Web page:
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Kyaw_Myo_Oo
Contributor III

Ransom cost vs Backup cost (Security ECONOMIC)

Dear all,


Will data backups save you from ransomware?

Why Backup is Better Than Paying Ransom?

Ransom cost vs Backup cost

 

Would love to hear your thoughts and experiences.Please post your view, comments and suggestions.Thank you in advance! 

 

 

Kyaw Myo Oo
Manager , CB BANK PCL
CCIE #58769 | PCNSE | CCSE | CISSP | PMP
8 Replies
denbesten
Community Champion

Backups are like insurance. Those who are indifferent to risk see it as a waste of money, whereas those of us with assets to protect (houses, professional reputation, etc.) consider it a cost of doing business.

 

Although backups are a good defense to many problems, including ransomware, one does need to keep their limitations in mind:

 

  1. Backups require planning ahead and spending money you hope to waste. 
  2. Backups are generally point-in-time, so you might have "yesterday's spreadsheet", but not "this morning's".
  3. Recovery tends not to scale well -- Recovering 1000 machines may require more bandwidth (network or human/admin) than is available.
  4. One rarely knows what they need until it is gone, making it hard to know what to back up. For example, are you backing up the desktop on laptops, and what about flash drives?
  5. Things break at inconvenient times.  Defense in depth and routine testing are key.
ericgeater
Community Champion

At my previous employer, we were breached.  We had a cyber insurance policy which paid for an IR team, and they used our backups to perform a perfect restoration.  The bad guys never found our backup data.

 

This was incredibly fortunate because previous restorations from backup were typically small scale, and not across our entire infrastructure.  In other words, we'd never tested a full recovery before.

 

The one thing which hit us the hardest was loss of availability.  We were out of email for twenty hours, and other services were a bit longer.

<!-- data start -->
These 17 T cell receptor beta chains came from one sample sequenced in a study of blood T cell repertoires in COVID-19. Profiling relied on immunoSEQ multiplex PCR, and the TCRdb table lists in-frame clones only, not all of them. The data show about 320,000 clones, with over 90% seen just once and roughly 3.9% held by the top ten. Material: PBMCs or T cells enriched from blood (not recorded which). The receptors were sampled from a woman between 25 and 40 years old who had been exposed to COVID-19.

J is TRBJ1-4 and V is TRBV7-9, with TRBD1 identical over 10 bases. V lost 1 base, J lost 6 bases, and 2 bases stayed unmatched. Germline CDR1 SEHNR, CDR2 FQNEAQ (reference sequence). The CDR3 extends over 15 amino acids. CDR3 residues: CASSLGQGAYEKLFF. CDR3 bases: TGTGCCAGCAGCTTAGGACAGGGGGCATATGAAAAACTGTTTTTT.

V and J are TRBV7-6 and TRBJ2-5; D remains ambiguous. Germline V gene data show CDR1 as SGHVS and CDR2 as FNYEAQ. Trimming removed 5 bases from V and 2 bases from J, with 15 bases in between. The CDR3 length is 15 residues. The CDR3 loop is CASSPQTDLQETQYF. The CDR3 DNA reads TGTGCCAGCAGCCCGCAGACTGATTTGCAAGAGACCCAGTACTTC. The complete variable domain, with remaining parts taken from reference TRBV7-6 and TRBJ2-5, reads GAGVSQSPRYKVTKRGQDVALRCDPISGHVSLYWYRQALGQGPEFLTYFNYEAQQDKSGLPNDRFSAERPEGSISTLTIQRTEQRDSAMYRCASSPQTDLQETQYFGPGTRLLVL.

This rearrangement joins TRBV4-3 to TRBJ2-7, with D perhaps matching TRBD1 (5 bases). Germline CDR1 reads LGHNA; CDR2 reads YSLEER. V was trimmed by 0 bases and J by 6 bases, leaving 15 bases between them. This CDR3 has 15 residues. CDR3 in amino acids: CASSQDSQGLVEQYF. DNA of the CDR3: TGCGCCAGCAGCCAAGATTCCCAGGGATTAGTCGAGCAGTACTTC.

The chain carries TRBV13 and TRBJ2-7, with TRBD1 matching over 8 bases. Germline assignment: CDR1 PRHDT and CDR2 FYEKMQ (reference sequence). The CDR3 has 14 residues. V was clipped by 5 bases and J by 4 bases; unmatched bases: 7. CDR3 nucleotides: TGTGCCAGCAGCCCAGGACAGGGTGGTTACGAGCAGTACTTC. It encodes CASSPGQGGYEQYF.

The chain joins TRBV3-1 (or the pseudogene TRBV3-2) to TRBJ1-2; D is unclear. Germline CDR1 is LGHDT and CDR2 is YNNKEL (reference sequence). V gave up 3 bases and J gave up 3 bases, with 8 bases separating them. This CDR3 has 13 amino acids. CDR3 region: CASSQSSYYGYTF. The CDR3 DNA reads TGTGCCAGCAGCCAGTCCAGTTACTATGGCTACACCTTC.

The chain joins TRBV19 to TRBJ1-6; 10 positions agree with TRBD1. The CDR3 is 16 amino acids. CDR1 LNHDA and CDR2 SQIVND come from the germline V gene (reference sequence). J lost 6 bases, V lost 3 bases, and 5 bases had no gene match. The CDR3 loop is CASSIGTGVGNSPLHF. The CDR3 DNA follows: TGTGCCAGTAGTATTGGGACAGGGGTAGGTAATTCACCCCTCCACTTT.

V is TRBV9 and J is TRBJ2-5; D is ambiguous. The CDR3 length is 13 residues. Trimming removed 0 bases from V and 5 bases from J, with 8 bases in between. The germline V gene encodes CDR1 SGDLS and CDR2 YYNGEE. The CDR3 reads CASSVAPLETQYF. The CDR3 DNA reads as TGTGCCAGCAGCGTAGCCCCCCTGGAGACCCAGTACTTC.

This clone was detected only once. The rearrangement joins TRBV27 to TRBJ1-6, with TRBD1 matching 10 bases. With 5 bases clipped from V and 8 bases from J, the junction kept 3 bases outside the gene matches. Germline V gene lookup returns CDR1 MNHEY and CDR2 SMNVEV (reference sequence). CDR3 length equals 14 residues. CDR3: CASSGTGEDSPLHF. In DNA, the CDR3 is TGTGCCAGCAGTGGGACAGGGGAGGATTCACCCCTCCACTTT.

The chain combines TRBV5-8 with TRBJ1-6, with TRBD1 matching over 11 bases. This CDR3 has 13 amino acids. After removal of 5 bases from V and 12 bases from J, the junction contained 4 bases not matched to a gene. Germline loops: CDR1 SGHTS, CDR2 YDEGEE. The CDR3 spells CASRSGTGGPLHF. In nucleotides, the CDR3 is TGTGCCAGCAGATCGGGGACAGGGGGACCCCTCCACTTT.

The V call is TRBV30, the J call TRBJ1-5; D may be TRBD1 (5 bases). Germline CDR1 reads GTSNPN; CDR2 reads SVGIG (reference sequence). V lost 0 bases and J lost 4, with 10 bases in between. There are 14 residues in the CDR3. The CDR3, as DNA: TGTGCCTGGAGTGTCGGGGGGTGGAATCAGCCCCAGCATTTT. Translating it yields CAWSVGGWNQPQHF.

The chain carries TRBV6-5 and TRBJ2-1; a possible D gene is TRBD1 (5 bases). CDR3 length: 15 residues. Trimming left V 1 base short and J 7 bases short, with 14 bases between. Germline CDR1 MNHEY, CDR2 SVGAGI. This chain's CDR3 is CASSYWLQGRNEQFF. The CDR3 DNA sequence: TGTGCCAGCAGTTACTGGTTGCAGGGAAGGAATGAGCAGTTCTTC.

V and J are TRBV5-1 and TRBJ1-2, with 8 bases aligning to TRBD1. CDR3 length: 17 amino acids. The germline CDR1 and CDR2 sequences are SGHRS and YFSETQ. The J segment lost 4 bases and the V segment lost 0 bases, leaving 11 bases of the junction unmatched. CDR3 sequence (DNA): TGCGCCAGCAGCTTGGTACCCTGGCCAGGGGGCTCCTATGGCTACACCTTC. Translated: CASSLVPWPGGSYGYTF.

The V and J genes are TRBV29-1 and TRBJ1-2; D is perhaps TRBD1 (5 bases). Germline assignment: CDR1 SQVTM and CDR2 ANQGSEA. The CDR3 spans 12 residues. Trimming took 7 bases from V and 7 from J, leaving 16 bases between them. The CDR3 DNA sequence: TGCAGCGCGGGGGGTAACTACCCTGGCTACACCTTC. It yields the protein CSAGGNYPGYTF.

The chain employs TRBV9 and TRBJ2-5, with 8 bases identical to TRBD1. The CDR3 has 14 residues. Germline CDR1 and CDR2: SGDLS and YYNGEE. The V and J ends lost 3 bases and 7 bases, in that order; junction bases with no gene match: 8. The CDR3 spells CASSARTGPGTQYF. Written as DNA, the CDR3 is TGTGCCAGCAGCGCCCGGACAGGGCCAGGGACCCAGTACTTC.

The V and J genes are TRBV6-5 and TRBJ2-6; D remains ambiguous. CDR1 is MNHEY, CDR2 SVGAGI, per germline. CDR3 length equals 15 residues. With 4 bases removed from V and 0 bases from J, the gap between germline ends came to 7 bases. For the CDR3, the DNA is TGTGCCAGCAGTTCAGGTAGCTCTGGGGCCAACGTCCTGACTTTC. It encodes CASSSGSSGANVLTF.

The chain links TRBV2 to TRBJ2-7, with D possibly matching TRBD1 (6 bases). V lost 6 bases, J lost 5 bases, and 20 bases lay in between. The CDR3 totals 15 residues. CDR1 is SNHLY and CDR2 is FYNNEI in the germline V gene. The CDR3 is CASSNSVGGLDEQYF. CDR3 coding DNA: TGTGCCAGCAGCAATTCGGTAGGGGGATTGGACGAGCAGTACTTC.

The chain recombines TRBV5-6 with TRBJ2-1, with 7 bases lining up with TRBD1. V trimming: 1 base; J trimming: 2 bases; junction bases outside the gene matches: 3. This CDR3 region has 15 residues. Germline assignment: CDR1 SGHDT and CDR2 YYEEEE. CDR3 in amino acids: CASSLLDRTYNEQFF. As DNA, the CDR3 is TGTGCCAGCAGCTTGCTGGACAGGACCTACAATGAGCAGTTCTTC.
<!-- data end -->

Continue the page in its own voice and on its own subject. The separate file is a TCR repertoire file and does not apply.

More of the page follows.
The bad guys didn't get a penny.

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A claim is as good as its veracity.
Caute_cautim
Community Champion

Another perspective is Store Now Decrypt Later (SNDL) or Store Now Exploit Later (SNEL).

 

Which is what state actors are conducting at the present time in the hope they can decrypt using Quantum Computers in 5-10 years time - so if you have data that needs to stay safe for 10 years or more i.e. Passports - then potentially you have problems.

 

Regards

 

Caute_Cautim

Kyaw_Myo_Oo
Contributor III

Thank you for your reply. @denbesten 

 

 

Kyaw Myo Oo
Manager , CB BANK PCL
CCIE #58769 | PCNSE | CCSE | CISSP | PMP
Kyaw_Myo_Oo
Contributor III

Thanks for sharing, looks interesting @ericgeater 

 

 

Kyaw Myo Oo
Manager , CB BANK PCL
CCIE #58769 | PCNSE | CCSE | CISSP | PMP
Kyaw_Myo_Oo
Contributor III

Thank you for this discussion. @Caute_cautim 

 

 

Kyaw Myo Oo
Manager , CB BANK PCL
CCIE #58769 | PCNSE | CCSE | CISSP | PMP
marcoperson250
Newcomer I

Data backups are an effective initial defense against the dangers posed by ransomware. It is less expensive to make routine backups than to give in to ransom demands.

Caute_cautim
Community Champion

@marcoperson250 

 

As long as the backups integrity are regularly checked and error messages are not ignored!

 

Personally, I would also like the backup hardware or software to have encryption capability to ensure at least AES-256 bit in GCM Mode is applied by default.

 

Regards

 

Caute_Cautim